Mild winter and economic crisis curb greenhouse gas emissions

Greenhouse gas emissions in the Netherlands were more than 6.5 percent lower in 2011 than in 2010. This was caused by a decrease in energy consumption of nearly 7 percent. Emissions of greenhouse gases were 8 percent below the level of 1990, the base year for the Kyoto Protocol.

Considerable decrease in carbon dioxide emissions

The emission of greenhouse gases in 2011 amounted to 196 billion CO2-equivalents, 14 billion CO2-equivalents (more than 6.5 percent) less than in 2010. The decrease is almost entirely caused by the decrease in the emission of carbon dioxide. As a result of the mild winter, but also of the economic recession at the end of 2011, much less natural gas was consumed. Emissions of other greenhouse gases remained at the same levels.

Emissions of greenhouse gases

Emissions of greenhouse gases

Mild winter and lower manufacturing production

Over half of the decrease in CO2 emissions was caused by the mild winter weather in 2011. Households and offices in particular used much less natural gas for heating. The energy sector produced considerably less electricity. The sector therefore also used less natural gas and emitted more than 8 percent less CO2. Electricity use remained at the same level as a result of an increase in imports.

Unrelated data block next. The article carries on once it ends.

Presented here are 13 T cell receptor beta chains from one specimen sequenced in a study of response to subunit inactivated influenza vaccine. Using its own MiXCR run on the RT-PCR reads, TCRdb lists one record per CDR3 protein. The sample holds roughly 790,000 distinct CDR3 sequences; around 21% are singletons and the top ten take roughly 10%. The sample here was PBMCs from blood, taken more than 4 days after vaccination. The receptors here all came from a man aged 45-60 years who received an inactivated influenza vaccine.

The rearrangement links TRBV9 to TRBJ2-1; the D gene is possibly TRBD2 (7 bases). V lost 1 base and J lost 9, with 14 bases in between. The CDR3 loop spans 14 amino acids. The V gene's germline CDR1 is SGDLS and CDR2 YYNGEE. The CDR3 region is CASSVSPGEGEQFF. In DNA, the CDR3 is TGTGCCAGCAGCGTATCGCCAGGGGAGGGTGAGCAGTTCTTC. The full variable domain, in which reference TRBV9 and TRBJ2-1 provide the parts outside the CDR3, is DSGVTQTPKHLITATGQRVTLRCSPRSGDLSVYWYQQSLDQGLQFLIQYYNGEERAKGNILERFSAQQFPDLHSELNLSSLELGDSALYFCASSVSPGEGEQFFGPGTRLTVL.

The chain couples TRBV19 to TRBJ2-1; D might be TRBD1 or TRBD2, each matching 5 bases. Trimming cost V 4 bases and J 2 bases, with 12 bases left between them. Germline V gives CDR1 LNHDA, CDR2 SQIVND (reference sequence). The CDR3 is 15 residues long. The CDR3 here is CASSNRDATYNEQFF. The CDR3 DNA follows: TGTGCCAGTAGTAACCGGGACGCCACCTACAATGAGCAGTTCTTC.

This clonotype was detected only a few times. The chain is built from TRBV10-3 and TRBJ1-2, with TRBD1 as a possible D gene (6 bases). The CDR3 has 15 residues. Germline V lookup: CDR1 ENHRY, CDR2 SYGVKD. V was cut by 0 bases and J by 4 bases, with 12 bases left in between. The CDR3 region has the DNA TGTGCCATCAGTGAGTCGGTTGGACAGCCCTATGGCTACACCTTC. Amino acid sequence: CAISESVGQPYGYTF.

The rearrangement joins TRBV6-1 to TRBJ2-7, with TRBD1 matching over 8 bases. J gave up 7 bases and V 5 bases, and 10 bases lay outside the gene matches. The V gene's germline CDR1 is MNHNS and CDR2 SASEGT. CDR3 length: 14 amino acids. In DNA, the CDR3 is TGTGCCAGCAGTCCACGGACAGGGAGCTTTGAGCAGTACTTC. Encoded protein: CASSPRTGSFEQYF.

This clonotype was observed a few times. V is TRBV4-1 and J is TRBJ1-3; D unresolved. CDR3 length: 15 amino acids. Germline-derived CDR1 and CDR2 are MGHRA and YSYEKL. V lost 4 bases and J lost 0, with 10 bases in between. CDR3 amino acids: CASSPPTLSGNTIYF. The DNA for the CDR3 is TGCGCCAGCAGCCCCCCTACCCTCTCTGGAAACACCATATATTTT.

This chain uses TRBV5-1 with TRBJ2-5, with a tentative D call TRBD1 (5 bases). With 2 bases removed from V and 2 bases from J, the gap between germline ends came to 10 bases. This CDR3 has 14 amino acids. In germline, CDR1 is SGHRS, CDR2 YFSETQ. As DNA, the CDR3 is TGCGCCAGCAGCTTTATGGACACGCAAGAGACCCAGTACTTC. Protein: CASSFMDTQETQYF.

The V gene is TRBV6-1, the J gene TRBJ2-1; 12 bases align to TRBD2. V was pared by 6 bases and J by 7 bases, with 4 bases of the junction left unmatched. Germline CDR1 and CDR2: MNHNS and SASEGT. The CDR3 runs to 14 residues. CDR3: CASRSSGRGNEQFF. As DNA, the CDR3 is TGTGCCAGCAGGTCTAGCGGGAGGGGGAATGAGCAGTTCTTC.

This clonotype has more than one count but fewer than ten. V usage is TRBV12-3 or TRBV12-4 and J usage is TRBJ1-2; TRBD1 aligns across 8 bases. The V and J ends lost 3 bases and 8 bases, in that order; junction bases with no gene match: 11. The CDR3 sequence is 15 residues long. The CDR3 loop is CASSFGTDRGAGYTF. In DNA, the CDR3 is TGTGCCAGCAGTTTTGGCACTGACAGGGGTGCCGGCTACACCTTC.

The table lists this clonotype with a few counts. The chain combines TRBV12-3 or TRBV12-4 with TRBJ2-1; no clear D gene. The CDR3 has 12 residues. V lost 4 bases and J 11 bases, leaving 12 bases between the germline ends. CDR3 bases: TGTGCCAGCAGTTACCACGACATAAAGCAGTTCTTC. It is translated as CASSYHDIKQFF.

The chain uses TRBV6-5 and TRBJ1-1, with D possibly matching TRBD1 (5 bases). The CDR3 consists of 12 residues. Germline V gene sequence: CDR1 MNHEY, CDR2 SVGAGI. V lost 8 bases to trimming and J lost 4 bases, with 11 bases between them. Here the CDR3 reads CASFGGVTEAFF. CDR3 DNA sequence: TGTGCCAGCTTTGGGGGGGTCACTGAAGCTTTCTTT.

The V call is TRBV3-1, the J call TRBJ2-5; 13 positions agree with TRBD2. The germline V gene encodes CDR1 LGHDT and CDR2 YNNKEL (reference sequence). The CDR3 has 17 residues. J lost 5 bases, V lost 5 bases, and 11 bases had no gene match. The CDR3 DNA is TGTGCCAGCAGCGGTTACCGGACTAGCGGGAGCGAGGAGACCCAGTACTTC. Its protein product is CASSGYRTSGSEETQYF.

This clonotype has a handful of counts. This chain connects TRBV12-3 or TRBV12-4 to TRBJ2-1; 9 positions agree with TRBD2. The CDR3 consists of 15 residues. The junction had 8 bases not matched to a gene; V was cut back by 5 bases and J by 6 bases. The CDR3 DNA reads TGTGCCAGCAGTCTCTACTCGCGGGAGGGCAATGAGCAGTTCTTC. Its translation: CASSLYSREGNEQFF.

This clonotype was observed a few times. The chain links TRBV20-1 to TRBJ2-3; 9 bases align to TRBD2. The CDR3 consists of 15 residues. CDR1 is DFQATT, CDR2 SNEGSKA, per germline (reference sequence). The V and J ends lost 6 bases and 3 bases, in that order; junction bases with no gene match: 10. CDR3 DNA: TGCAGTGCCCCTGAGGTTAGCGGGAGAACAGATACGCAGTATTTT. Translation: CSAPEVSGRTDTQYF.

Manufacturing production fell at the end of 2011. As a result of this, emissions by the manufacturing industry fell by 4 percent. Emissions by road traffic did increase, by just over 1 percent.

Emission of carbon dioxide by sector

Emission of carbon dioxide by sector

Maximum 1,001 billion CO2 equivalents according to Kyoto Protocol

According to the Kyoto Protocol, from 2008 to 2012 the Netherlands will have to have reduced its emission of greenhouse gases by an average 6 percent from the 1990 level. The emission in the base year is set at 213 billion CO2 equivalents. The Netherlands may emit a maximum of 1,001 billion CO2 equivalents in the period concerned. Including the provisional figures for 2011, emissions now stand at 810 billion CO2 equivalents. In 2012, therefore, there is room for a maximum of 191 billion more CO2 equivalents.

Part of the agreed reduction may be realised outside the Netherlands. The Netherlands may buy emission rights from other countries, for example, or finance projects that result in emissions abroad.

Kees Olsthoorn (Statistics Netherlands) and Kees Peek (National Institute for Public Health and the Environment)